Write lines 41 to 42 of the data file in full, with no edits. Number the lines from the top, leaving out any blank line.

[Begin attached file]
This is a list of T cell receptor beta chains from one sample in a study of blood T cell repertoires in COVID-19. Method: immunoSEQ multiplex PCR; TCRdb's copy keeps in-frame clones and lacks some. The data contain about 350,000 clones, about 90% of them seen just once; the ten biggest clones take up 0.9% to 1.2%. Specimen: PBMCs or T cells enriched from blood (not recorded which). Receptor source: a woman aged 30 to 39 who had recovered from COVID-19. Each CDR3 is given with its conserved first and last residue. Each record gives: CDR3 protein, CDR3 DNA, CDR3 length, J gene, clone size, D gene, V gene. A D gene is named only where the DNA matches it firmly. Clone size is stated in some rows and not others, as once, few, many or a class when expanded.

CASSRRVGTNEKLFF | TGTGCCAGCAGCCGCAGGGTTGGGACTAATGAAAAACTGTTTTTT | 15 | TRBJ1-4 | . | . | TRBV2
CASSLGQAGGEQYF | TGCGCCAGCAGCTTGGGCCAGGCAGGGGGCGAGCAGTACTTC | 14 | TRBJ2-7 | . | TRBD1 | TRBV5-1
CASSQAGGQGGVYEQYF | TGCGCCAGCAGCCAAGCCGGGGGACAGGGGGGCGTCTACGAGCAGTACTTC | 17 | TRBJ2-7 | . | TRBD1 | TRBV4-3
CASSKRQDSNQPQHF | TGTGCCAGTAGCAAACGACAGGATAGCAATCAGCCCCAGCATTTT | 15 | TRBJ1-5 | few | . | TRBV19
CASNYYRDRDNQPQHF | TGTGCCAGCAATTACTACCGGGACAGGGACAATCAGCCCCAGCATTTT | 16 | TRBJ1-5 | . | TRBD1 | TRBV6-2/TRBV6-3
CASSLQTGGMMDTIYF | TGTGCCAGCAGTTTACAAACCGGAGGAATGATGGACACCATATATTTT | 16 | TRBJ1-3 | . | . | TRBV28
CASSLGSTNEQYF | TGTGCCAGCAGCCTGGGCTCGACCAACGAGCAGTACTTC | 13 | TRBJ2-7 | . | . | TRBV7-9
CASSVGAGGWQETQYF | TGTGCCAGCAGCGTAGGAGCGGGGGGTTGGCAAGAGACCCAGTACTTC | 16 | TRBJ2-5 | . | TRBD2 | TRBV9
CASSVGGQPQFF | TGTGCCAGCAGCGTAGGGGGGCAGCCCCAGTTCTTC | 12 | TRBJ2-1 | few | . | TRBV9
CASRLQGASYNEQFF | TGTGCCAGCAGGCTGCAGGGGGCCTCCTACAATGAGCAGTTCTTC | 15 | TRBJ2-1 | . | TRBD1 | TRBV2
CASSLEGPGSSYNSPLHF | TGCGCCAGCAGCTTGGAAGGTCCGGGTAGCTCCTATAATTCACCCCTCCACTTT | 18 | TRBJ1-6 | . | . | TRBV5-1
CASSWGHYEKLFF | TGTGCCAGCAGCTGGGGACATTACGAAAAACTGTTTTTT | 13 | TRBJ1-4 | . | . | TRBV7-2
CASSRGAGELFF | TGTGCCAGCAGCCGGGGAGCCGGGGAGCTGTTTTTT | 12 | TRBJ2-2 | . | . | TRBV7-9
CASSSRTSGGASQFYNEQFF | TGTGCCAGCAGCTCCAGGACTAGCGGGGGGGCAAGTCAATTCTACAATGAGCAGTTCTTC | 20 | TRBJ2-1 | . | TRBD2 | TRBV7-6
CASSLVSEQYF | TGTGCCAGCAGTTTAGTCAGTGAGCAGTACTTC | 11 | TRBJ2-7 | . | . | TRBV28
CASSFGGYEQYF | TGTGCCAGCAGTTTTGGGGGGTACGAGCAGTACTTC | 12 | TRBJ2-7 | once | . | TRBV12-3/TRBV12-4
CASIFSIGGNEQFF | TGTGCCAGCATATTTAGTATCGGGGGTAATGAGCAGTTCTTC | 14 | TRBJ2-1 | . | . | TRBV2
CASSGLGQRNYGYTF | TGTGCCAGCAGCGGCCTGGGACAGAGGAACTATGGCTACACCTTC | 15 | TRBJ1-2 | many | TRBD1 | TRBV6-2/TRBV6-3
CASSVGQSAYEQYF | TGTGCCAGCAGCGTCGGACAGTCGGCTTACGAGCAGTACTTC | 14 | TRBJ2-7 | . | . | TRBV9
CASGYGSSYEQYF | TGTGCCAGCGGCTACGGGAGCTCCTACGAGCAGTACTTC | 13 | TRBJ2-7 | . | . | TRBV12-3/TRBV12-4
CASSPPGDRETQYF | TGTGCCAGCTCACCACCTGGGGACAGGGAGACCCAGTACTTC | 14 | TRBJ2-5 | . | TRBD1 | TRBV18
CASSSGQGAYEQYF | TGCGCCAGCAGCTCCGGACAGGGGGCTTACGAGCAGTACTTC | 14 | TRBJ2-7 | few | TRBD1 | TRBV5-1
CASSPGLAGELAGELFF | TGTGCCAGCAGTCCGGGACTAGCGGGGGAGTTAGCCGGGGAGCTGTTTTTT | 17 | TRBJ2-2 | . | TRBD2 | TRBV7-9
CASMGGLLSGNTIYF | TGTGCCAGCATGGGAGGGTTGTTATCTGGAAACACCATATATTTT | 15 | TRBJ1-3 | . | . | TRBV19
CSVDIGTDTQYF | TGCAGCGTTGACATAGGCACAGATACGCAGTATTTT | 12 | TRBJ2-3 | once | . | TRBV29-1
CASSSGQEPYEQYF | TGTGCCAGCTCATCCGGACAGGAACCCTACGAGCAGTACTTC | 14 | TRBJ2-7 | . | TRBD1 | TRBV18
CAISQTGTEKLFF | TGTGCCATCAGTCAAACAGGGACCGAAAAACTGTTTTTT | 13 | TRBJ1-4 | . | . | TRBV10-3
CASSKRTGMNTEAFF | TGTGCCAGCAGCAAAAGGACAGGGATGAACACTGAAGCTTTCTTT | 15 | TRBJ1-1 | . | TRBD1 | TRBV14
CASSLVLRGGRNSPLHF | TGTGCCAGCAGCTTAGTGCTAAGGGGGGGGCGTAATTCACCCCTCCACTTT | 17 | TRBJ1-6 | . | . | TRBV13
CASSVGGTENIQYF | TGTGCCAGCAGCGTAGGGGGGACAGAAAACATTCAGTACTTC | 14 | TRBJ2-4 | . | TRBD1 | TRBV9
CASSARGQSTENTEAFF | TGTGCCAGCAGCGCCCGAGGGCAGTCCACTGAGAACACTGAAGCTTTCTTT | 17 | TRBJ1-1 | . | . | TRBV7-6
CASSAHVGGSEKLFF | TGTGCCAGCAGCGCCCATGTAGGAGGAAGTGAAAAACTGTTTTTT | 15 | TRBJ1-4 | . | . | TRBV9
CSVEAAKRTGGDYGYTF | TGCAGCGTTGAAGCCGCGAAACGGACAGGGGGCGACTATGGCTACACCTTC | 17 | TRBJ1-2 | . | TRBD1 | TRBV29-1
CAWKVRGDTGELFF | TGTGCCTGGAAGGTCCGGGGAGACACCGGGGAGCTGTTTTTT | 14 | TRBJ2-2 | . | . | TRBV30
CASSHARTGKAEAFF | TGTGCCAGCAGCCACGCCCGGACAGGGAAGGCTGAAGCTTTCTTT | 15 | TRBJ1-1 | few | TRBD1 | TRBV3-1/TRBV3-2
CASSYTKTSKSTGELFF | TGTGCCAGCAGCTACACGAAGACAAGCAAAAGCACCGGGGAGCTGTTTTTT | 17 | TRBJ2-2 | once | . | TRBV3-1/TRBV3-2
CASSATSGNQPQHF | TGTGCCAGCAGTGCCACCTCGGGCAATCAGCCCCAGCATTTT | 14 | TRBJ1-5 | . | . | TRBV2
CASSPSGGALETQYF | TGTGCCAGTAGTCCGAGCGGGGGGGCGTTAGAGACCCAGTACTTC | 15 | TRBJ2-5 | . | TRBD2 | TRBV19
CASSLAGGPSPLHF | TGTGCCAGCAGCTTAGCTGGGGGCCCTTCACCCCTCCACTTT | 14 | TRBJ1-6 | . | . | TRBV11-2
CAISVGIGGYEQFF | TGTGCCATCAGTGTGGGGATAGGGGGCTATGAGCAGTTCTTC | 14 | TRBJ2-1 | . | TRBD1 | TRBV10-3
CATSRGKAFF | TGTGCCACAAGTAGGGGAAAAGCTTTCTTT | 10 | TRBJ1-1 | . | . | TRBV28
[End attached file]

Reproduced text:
CAISVGIGGYEQFF | TGTGCCATCAGTGTGGGGATAGGGGGCTATGAGCAGTTCTTC | 14 | TRBJ2-1 | . | TRBD1 | TRBV10-3
CATSRGKAFF | TGTGCCACAAGTAGGGGAAAAGCTTTCTTT | 10 | TRBJ1-1 | . | . | TRBV28